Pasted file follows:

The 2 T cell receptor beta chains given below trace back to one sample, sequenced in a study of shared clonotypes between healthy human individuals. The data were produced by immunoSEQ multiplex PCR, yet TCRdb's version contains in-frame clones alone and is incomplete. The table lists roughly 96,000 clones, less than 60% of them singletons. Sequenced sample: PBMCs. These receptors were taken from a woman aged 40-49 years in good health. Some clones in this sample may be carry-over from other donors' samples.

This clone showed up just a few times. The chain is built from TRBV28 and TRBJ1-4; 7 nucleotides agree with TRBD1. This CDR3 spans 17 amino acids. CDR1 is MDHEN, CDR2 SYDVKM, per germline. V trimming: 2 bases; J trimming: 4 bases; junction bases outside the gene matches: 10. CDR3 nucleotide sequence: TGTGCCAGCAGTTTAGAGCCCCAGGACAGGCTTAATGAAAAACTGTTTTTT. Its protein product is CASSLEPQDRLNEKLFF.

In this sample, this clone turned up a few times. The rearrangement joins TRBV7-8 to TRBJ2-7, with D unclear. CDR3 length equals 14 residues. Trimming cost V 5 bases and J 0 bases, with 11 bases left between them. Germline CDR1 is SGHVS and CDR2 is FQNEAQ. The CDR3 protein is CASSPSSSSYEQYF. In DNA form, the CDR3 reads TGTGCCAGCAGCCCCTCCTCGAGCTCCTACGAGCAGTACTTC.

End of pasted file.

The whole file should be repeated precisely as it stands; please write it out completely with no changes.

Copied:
The 2 T cell receptor beta chains given below trace back to one sample, sequenced in a study of shared clonotypes between healthy human individuals. The data were produced by immunoSEQ multiplex PCR, yet TCRdb's version contains in-frame clones alone and is incomplete. The table lists roughly 96,000 clones, less than 60% of them singletons. Sequenced sample: PBMCs. These receptors were taken from a woman aged 40-49 years in good health. Some clones in this sample may be carry-over from other donors' samples.

This clone showed up just a few times. The chain is built from TRBV28 and TRBJ1-4; 7 nucleotides agree with TRBD1. This CDR3 spans 17 amino acids. CDR1 is MDHEN, CDR2 SYDVKM, per germline. V trimming: 2 bases; J trimming: 4 bases; junction bases outside the gene matches: 10. CDR3 nucleotide sequence: TGTGCCAGCAGTTTAGAGCCCCAGGACAGGCTTAATGAAAAACTGTTTTTT. Its protein product is CASSLEPQDRLNEKLFF.

In this sample, this clone turned up a few times. The rearrangement joins TRBV7-8 to TRBJ2-7, with D unclear. CDR3 length equals 14 residues. Trimming cost V 5 bases and J 0 bases, with 11 bases left between them. Germline CDR1 is SGHVS and CDR2 is FQNEAQ. The CDR3 protein is CASSPSSSSYEQYF. In DNA form, the CDR3 reads TGTGCCAGCAGCCCCTCCTCGAGCTCCTACGAGCAGTACTTC.